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Father, I saw "The Wrestler" with my 29 year old son last night. Its a gut wrench...but I don't see the "redemption" in it that Evangelicals are looking for, its the fallen world from first to last, and very real and very sad. The strip bar scenes are brutal but are the bottom line (if you'll forgive the double entendre) of most people's lives: we are soul and body but we sell our flesh and souls even with our noble aspirations. I have some VERY mixed reactions to it that I'll probably unpack in a blog post soon. I haven't seen the other Oscar nominee performances, but I think Mickey Rourke was robbed. He was that good. Not for the easily scandalized.

Did you notice that the diminished fifth is also the Simpson's opening theme? which just got renewed for two more seasons? which means that they have overtopped Gunsmoke in longevity?

"Maria"?? West Side Story??!! I thought you meant "Maria" from The Sound of Music! That diminished fifth is all devil's music! :)

There you go, as requested.

S-P, I share your interest in "The Wrestler," though I'm not so sanguine about the flick as my evangelical friends, who scry in it some faint trace of Good Friday and Easter. I reminded them that living outside of the Triodion and Pentacostarion that they do, their search for meaning has become diffuse and obtuse.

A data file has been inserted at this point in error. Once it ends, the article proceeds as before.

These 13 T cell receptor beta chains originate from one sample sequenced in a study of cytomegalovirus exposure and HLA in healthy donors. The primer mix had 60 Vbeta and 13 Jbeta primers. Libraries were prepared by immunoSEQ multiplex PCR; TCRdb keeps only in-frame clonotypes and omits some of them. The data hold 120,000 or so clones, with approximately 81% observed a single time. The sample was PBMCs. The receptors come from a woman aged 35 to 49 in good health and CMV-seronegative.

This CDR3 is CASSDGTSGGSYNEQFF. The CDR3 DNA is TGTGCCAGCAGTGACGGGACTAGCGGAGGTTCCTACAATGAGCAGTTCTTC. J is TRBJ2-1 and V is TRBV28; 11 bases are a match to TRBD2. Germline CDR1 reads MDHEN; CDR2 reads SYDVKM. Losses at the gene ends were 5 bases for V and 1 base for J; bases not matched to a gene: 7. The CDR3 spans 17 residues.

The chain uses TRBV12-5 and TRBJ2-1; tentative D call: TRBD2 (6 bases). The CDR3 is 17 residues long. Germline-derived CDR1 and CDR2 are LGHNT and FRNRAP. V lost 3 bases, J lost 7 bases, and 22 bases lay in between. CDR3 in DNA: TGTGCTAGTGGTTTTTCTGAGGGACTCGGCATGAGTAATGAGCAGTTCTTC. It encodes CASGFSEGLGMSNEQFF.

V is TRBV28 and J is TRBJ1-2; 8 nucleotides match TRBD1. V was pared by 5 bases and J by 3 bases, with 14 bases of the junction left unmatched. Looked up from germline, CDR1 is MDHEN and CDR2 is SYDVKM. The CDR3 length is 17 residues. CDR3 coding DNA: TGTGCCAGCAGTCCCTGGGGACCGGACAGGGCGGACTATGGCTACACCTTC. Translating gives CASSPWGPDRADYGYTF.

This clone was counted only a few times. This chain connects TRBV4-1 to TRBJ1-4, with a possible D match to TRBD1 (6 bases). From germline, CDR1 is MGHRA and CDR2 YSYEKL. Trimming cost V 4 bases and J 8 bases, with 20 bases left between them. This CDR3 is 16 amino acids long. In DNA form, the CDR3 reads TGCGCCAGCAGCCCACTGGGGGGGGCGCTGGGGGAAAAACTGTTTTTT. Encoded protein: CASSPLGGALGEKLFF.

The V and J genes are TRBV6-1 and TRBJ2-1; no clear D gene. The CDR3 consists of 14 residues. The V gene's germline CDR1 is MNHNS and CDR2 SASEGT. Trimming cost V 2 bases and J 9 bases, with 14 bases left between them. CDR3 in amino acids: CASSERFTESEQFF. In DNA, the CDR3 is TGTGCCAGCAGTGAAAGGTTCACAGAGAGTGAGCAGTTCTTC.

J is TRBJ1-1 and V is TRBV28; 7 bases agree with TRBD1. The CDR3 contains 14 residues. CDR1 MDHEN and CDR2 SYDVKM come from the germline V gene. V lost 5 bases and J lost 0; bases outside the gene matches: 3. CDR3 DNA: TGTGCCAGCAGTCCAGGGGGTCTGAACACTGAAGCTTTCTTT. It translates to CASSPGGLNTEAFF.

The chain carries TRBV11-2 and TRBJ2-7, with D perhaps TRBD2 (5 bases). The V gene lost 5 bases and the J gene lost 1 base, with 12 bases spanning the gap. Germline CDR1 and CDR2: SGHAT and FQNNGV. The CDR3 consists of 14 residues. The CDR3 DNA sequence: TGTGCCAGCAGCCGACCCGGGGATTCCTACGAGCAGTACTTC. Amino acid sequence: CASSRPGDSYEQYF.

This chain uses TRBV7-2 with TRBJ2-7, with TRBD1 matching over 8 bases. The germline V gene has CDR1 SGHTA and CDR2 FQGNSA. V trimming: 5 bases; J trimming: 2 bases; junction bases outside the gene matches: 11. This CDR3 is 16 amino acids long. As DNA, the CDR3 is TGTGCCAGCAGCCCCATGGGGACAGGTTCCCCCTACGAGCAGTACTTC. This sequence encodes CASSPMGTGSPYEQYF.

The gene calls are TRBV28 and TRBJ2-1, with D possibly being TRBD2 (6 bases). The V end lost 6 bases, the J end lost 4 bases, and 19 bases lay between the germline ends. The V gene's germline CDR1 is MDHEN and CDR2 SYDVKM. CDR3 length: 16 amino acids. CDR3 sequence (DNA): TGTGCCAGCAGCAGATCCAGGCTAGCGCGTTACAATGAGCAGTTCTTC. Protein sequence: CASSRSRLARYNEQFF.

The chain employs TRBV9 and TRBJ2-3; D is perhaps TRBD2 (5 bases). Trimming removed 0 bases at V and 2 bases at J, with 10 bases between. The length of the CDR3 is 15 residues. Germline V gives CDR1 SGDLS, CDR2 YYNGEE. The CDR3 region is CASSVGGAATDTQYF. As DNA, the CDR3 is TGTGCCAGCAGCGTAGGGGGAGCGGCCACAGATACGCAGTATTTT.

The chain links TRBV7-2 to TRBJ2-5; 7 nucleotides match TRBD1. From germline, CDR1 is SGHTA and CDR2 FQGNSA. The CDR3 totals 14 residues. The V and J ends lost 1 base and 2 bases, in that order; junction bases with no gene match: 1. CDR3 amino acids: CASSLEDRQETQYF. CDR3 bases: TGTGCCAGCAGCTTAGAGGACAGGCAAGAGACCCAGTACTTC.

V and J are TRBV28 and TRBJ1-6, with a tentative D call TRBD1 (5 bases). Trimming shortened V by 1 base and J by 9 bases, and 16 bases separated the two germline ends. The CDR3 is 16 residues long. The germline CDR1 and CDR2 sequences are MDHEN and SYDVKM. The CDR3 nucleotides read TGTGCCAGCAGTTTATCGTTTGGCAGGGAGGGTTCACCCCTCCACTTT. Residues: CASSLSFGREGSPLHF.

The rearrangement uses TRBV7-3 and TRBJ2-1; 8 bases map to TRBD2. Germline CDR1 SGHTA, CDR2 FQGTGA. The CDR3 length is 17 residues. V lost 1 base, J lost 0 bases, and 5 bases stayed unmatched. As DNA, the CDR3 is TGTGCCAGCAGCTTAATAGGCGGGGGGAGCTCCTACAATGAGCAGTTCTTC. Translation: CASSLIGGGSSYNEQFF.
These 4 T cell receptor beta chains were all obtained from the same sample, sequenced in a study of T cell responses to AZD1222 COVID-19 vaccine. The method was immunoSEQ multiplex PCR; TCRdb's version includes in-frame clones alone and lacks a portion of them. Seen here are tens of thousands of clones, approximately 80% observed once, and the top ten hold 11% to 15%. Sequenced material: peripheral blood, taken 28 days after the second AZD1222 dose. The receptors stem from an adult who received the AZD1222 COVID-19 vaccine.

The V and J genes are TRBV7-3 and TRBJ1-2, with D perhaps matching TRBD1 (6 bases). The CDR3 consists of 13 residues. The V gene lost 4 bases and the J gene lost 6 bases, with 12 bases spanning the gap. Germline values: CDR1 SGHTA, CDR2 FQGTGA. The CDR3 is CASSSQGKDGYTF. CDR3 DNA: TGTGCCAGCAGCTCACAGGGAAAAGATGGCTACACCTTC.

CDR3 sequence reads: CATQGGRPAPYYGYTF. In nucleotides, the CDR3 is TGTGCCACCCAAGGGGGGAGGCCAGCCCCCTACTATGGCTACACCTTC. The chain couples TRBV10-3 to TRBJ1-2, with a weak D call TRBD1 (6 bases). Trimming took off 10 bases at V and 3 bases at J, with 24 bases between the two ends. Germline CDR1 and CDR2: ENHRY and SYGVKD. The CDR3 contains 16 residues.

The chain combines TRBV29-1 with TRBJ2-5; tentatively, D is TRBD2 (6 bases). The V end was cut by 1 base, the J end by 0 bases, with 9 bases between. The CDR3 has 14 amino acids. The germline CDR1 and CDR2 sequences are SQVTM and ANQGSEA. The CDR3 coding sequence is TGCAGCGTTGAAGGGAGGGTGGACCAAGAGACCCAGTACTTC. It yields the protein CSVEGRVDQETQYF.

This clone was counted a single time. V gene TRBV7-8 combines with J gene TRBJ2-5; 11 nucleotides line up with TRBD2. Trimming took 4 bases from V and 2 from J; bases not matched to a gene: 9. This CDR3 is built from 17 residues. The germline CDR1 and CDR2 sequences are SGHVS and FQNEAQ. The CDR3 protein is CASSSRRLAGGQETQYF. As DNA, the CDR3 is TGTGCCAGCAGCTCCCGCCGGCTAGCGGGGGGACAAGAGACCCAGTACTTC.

JM, I really didn't think of watching the Oscars as something the Opus Dei people might enjoy, for a different reason altogether.

"Sexed up without being explicit" is Mickey's goal, made very plain by -- dare I say it -- Ariel, of all (mer)people. "Are those new clam shells?" (a question posed by a pelican, I think). I rest my case.

Fr. Tobias, I though self-flagellation was a Western thing that died out in the Middle Ages. Is this a normal part of the preparations for Holy Lent?

I haven't seen HSM either, but it seems to me that anything coming out of Disney targeted at adolescents these days is way sexed up, and yet somehow without being explicit about it. I can't figure out how they do that, but I think it has something to do with the make-up, sparkles, and auto-tune.

I watched the last set of awards (from "Best Actress" forward...) It was the first time I have watched part of a prime time TV program in probably ten years. I hadn't seen any of the movies, I didn't recognize most of the people except a few of the presenters. I will probably not watch TV again for another ten years and will probably see fewer than my usual 4 movies this year. What a crock Hollywood is. (Though I do want to see "The Wrestler" for some odd reason...) Thanks for the rant. I loved it.

I confess abject ignorance of the substance of HSM. I know neither lyric nor melody nor plot line. My younger daughter, who is my Virgil in this sub-terrain, was the one who signaled to me (with no small disdain) the presence of Zack (no Dad, Zac) and the girl (Vanessa, geez) who have the HSM franchise tag on their contract ... (oh wait, this is showbiz not football). Anyhow, I rejoice that Disney is experimenting with wholesomeness. There must be a market-segment of wholesome values that needs to spend some money. And Mickey is there to help.

At least, Christopher, you did not point out the satanic interval in the Maria melody. I'm waiting for that to appear in the comments. ;)

Busted again. At least it wasn't during the Great Fast, which -- as always -- cannot come soon enough.